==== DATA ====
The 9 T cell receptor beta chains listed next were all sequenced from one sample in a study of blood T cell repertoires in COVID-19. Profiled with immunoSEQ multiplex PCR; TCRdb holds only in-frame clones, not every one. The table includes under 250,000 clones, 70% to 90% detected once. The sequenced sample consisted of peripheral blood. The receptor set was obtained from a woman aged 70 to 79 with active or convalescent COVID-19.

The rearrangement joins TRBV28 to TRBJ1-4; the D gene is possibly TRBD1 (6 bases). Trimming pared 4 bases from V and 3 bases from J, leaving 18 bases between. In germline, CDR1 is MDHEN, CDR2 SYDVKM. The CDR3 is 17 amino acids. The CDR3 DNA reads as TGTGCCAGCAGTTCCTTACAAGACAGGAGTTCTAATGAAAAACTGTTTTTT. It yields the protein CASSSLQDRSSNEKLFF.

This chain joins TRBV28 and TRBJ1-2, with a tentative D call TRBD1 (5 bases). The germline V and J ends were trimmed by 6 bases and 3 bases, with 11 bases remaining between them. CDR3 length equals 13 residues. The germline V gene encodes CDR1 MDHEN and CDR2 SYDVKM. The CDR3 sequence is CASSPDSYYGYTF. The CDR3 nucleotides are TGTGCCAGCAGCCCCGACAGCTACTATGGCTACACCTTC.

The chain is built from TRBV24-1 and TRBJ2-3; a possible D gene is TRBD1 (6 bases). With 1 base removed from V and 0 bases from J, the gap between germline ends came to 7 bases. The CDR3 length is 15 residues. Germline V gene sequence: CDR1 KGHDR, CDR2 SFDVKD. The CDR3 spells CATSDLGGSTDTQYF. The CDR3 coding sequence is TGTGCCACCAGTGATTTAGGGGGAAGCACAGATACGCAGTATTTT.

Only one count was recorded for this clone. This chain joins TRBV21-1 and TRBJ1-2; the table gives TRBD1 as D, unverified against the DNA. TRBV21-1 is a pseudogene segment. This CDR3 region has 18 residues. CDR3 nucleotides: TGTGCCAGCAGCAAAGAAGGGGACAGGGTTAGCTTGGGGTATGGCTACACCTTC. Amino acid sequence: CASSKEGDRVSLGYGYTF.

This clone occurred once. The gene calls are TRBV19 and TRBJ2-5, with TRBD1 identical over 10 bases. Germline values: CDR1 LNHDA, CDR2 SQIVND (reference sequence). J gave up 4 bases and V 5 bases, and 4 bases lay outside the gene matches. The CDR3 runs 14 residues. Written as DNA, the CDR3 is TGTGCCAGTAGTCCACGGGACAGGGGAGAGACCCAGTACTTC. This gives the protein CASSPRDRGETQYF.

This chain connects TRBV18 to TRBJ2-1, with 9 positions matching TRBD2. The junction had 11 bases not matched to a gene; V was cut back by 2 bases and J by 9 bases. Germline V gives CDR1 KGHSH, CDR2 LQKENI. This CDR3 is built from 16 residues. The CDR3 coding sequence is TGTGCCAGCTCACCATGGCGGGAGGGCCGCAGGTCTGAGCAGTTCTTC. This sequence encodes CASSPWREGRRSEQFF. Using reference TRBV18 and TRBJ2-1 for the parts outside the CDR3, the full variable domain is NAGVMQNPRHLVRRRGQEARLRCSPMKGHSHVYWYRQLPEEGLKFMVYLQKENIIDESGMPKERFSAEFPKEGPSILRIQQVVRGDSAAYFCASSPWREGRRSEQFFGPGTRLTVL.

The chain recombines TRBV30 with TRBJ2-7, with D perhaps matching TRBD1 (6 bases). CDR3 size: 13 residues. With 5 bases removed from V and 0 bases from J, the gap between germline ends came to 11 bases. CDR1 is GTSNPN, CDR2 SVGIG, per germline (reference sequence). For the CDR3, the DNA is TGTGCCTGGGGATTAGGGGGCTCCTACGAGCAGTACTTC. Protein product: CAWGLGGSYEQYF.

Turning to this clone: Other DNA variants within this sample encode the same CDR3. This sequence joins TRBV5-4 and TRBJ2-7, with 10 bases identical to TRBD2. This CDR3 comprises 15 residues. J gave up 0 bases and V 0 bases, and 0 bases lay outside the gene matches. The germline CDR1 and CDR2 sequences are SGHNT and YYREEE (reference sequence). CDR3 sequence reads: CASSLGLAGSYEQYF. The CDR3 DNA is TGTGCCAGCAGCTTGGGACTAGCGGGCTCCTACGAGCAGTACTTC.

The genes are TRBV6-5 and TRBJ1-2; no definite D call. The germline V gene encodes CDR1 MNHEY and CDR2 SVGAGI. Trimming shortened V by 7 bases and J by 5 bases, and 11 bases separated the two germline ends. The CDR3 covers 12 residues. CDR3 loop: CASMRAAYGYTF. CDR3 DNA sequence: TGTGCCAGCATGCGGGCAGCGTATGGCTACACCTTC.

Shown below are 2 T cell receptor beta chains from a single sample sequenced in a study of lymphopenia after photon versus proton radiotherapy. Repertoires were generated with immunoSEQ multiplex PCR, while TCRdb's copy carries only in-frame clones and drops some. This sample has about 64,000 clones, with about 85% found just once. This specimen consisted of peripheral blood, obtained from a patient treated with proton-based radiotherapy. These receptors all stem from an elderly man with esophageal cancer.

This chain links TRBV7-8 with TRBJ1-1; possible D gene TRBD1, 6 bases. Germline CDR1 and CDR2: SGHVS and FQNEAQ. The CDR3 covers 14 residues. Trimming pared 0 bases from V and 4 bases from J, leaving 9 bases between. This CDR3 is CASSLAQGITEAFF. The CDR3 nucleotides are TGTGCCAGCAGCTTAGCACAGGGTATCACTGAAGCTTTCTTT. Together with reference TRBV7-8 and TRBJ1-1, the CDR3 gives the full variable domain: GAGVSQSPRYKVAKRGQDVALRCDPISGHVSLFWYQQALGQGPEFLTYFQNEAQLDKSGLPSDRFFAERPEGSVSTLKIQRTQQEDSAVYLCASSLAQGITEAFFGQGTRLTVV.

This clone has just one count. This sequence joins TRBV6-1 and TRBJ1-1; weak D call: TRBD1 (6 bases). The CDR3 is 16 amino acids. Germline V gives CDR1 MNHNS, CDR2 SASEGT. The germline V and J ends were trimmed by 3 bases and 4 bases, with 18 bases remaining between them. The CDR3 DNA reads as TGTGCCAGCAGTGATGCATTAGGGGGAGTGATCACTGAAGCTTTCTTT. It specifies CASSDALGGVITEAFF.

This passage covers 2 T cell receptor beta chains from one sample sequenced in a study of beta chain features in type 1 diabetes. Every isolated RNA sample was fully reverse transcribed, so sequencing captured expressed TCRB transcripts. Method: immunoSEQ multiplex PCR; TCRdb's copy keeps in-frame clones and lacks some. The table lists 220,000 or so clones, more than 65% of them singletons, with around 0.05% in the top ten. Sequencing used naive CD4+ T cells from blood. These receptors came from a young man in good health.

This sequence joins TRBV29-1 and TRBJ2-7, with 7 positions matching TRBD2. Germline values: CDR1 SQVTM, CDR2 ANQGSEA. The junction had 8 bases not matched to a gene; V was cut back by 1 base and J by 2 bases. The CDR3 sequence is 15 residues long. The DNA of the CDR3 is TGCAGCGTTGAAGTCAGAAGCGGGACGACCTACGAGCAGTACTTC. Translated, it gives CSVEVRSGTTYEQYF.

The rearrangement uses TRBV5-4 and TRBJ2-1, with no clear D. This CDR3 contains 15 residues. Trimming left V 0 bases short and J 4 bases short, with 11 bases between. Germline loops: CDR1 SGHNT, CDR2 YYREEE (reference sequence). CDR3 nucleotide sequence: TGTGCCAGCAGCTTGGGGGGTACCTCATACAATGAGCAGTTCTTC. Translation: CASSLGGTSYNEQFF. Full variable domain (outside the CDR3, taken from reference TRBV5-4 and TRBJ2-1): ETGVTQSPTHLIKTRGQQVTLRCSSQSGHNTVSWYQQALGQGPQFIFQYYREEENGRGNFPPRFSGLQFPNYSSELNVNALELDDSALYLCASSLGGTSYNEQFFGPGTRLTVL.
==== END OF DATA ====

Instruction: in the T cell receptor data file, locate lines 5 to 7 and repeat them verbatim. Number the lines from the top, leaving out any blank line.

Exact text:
Only one count was recorded for this clone. This chain joins TRBV21-1 and TRBJ1-2; the table gives TRBD1 as D, unverified against the DNA. TRBV21-1 is a pseudogene segment. This CDR3 region has 18 residues. CDR3 nucleotides: TGTGCCAGCAGCAAAGAAGGGGACAGGGTTAGCTTGGGGTATGGCTACACCTTC. Amino acid sequence: CASSKEGDRVSLGYGYTF.

This clone occurred once. The gene calls are TRBV19 and TRBJ2-5, with TRBD1 identical over 10 bases. Germline values: CDR1 LNHDA, CDR2 SQIVND (reference sequence). J gave up 4 bases and V 5 bases, and 4 bases lay outside the gene matches. The CDR3 runs 14 residues. Written as DNA, the CDR3 is TGTGCCAGTAGTCCACGGGACAGGGGAGAGACCCAGTACTTC. This gives the protein CASSPRDRGETQYF.

This chain connects TRBV18 to TRBJ2-1, with 9 positions matching TRBD2. The junction had 11 bases not matched to a gene; V was cut back by 2 bases and J by 9 bases. Germline V gives CDR1 KGHSH, CDR2 LQKENI. This CDR3 is built from 16 residues. The CDR3 coding sequence is TGTGCCAGCTCACCATGGCGGGAGGGCCGCAGGTCTGAGCAGTTCTTC. This sequence encodes CASSPWREGRRSEQFF. Using reference TRBV18 and TRBJ2-1 for the parts outside the CDR3, the full variable domain is NAGVMQNPRHLVRRRGQEARLRCSPMKGHSHVYWYRQLPEEGLKFMVYLQKENIIDESGMPKERFSAEFPKEGPSILRIQQVVRGDSAAYFCASSPWREGRRSEQFFGPGTRLTVL.